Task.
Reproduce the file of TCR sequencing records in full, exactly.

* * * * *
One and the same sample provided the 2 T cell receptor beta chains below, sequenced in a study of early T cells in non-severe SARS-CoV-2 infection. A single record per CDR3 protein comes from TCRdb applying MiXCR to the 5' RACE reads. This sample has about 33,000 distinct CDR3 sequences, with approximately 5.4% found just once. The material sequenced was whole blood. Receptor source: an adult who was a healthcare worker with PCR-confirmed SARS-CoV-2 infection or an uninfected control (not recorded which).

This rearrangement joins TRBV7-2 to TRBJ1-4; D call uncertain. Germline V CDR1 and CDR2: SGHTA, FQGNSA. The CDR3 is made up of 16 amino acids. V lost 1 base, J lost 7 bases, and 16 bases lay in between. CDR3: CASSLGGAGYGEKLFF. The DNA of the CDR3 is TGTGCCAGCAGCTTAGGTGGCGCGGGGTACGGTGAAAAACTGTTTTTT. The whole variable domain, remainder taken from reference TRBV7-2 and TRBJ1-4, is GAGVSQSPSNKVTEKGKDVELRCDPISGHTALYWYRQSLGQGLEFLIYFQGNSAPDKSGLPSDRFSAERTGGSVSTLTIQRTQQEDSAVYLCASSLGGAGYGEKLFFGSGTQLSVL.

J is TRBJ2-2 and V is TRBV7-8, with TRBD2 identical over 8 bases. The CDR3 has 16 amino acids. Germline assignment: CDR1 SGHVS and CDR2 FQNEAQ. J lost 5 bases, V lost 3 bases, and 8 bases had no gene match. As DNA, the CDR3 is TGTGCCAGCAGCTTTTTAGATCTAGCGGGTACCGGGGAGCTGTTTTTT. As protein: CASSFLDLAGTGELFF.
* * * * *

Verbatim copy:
One and the same sample provided the 2 T cell receptor beta chains below, sequenced in a study of early T cells in non-severe SARS-CoV-2 infection. A single record per CDR3 protein comes from TCRdb applying MiXCR to the 5' RACE reads. This sample has about 33,000 distinct CDR3 sequences, with approximately 5.4% found just once. The material sequenced was whole blood. Receptor source: an adult who was a healthcare worker with PCR-confirmed SARS-CoV-2 infection or an uninfected control (not recorded which).

This rearrangement joins TRBV7-2 to TRBJ1-4; D call uncertain. Germline V CDR1 and CDR2: SGHTA, FQGNSA. The CDR3 is made up of 16 amino acids. V lost 1 base, J lost 7 bases, and 16 bases lay in between. CDR3: CASSLGGAGYGEKLFF. The DNA of the CDR3 is TGTGCCAGCAGCTTAGGTGGCGCGGGGTACGGTGAAAAACTGTTTTTT. The whole variable domain, remainder taken from reference TRBV7-2 and TRBJ1-4, is GAGVSQSPSNKVTEKGKDVELRCDPISGHTALYWYRQSLGQGLEFLIYFQGNSAPDKSGLPSDRFSAERTGGSVSTLTIQRTQQEDSAVYLCASSLGGAGYGEKLFFGSGTQLSVL.

J is TRBJ2-2 and V is TRBV7-8, with TRBD2 identical over 8 bases. The CDR3 has 16 amino acids. Germline assignment: CDR1 SGHVS and CDR2 FQNEAQ. J lost 5 bases, V lost 3 bases, and 8 bases had no gene match. As DNA, the CDR3 is TGTGCCAGCAGCTTTTTAGATCTAGCGGGTACCGGGGAGCTGTTTTTT. As protein: CASSFLDLAGTGELFF.